How this impacts the autism community: Development of a common autism facial phenotype will be useful for future studies understanding autism's clinical and genetic heterogeneity. This may also provide a potential prescreening tool to assist early diagnosis.

Chris Lau, Ph.D.
University of California, San Francisco
Northern California Institute for Research and Education

Grant Title: Y Chromosome Regulation of Autism Susceptibility Genes

The incidence of autism is 1 in 150 children, with the ratio as high as 10:1 in boys to girls that are diagnosed as having a high-functioning ASD. The sex ratio for those children that have been diagnosed with a complex ASD is 1:1. Based on this information, Dr. Lau's research study focuses on identifying the putative Y chromosome gene(s) responsible for such ectopic dysregulation of neurogenic genes important for cognitive development. The study will utilize, in general, advanced molecular genetics, genomics and transgenic mouse strategies.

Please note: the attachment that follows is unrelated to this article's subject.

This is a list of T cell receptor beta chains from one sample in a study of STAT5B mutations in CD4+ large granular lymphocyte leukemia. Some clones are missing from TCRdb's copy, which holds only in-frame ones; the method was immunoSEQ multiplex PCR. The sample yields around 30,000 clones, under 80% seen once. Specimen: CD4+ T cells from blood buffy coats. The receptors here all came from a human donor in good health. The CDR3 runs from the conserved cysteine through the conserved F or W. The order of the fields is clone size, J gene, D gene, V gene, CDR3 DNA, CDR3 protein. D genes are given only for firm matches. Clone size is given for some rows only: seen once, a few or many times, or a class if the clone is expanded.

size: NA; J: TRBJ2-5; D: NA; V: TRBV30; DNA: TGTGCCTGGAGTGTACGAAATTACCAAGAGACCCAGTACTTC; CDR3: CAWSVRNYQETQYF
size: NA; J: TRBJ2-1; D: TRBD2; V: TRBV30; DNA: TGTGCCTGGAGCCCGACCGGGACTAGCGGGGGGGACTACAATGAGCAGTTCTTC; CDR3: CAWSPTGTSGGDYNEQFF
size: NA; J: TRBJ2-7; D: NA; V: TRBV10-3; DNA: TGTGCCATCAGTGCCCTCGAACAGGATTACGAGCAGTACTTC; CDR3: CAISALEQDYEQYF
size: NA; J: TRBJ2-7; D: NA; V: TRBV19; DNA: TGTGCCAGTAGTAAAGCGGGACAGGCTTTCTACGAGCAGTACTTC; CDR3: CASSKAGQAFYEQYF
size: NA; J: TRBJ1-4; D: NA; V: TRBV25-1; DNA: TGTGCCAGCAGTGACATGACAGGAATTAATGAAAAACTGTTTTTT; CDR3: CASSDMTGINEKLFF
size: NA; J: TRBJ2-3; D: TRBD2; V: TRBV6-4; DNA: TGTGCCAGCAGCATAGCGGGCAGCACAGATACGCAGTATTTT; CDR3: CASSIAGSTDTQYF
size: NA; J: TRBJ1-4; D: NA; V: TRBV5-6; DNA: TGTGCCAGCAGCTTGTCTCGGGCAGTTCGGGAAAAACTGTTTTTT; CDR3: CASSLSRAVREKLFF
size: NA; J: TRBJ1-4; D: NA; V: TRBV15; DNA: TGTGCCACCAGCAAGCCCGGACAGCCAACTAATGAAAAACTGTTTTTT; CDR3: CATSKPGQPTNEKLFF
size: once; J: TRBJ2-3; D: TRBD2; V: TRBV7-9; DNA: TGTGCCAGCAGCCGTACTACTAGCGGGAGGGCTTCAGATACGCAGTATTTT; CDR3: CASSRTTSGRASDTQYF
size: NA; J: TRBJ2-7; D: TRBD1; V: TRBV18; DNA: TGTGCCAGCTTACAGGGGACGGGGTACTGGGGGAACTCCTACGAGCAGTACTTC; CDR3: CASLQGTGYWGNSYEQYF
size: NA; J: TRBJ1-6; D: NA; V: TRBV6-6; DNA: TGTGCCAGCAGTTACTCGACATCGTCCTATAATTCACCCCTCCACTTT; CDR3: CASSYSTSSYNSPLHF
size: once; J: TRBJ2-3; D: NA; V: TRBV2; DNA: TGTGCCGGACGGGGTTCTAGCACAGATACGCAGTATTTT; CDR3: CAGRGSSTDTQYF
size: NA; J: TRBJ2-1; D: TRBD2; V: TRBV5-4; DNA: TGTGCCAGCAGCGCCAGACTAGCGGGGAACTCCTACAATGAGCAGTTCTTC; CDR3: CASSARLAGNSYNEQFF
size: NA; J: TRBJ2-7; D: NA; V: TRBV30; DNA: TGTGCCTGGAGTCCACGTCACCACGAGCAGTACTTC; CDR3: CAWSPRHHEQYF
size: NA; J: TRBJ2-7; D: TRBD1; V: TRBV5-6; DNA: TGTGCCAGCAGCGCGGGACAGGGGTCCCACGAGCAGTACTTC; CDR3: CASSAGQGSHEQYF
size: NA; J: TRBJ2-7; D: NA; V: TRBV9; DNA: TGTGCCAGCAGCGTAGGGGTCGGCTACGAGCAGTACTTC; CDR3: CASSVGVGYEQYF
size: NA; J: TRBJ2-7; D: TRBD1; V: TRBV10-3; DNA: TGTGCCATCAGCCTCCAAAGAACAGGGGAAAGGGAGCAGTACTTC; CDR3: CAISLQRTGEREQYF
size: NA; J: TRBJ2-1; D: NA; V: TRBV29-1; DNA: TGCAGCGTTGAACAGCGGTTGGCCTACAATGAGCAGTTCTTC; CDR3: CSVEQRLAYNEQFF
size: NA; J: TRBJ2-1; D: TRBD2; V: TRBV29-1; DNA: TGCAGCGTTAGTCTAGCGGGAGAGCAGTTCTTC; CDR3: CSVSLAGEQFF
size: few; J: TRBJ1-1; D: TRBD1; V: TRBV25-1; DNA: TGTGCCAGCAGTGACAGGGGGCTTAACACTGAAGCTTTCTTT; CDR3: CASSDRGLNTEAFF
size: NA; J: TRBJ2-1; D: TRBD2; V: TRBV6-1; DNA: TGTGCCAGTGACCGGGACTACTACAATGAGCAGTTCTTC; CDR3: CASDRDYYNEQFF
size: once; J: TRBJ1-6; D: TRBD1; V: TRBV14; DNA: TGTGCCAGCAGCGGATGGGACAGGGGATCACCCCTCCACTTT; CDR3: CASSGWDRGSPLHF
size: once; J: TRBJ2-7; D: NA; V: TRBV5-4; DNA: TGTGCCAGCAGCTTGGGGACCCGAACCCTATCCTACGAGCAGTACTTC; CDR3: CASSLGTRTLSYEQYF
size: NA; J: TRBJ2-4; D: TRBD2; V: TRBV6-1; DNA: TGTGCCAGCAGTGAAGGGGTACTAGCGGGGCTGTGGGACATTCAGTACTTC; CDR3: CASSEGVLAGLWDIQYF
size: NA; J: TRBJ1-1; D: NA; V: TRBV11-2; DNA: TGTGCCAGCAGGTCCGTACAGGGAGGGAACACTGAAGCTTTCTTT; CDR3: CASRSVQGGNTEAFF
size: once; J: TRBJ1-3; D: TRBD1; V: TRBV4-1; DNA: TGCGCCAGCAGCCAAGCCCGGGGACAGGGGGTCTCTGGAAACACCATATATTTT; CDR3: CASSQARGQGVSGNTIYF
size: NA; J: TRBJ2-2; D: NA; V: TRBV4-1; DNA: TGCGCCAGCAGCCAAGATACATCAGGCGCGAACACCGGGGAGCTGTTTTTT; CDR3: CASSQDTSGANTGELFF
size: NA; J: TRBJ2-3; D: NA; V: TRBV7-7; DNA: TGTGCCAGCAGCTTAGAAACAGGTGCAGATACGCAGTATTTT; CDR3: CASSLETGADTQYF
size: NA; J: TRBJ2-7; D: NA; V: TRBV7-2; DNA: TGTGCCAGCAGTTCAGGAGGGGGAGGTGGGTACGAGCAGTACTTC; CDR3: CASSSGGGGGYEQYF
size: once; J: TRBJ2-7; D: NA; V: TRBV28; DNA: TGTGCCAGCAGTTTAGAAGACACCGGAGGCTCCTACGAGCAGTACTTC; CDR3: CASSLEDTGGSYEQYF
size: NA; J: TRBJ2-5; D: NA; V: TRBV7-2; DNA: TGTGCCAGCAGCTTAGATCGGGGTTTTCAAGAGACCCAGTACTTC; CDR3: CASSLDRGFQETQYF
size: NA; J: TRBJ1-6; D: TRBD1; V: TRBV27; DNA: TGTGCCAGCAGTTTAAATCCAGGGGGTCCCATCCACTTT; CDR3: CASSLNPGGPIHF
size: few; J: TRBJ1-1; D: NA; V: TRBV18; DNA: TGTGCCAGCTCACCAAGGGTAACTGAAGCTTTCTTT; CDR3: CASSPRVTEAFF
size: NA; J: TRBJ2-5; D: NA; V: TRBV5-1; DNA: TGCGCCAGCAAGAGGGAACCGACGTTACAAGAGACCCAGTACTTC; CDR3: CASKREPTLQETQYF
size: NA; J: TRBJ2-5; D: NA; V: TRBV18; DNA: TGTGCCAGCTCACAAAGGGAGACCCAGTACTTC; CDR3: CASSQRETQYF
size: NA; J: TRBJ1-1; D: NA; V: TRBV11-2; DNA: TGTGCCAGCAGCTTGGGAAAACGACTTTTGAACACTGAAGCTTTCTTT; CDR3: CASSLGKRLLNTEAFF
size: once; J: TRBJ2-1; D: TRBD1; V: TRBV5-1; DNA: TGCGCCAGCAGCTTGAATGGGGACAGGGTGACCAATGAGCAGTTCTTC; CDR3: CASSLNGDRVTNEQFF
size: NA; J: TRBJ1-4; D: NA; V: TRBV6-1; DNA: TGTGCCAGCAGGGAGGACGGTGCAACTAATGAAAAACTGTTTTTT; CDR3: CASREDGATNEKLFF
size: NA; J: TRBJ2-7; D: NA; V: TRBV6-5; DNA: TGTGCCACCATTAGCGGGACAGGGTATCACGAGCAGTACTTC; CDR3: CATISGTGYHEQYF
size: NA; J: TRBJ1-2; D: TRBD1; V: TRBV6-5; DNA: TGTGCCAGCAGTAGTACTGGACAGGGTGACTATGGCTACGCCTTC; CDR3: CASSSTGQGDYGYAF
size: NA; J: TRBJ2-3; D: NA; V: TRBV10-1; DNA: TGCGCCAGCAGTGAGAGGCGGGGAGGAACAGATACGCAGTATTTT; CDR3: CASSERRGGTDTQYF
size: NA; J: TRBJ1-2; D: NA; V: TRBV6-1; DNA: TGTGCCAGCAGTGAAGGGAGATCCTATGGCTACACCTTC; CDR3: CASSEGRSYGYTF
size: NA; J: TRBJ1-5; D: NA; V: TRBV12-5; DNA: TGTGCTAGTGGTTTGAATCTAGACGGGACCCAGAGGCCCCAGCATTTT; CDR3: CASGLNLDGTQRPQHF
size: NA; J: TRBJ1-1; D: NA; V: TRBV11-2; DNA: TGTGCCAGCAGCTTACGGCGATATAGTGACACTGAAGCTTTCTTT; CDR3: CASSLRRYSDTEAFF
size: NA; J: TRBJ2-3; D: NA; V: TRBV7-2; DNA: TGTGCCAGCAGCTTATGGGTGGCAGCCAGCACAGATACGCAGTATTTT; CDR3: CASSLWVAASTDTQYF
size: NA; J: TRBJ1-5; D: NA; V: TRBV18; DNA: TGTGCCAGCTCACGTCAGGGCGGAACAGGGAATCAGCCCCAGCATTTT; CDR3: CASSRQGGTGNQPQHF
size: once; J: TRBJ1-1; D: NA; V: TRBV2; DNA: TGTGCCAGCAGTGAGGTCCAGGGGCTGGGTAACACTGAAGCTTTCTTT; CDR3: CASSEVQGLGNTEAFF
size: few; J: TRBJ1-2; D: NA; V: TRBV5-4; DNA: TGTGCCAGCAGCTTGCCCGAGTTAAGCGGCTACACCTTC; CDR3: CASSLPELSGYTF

How this impacts the autism community: Confirmation of the role of neuronal genes in autism susceptibility will shed significant insights on mechanisms involved in the sexual dimorphism of brain development, in particular to ASD. This will be important for future research on the correlation between sexual dimorphism and ASD.

David S. Mandell, ScD
University of Pennsylvania School of Medicine

Grant Title: The Prevalence and Presentation of Autism Among Patients in a Psychiatric Hospital

Several published studies have estimated that among adults who are receiving mental health treatment at psychiatric hospitals, between 0.6 percent and 5.3 percent have autism, but only a tenth of those with autism are actually diagnosed; instead, they are most commonly diagnosed with schizophrenia. Making the proper diagnosis is critical to the treatment that individuals receive.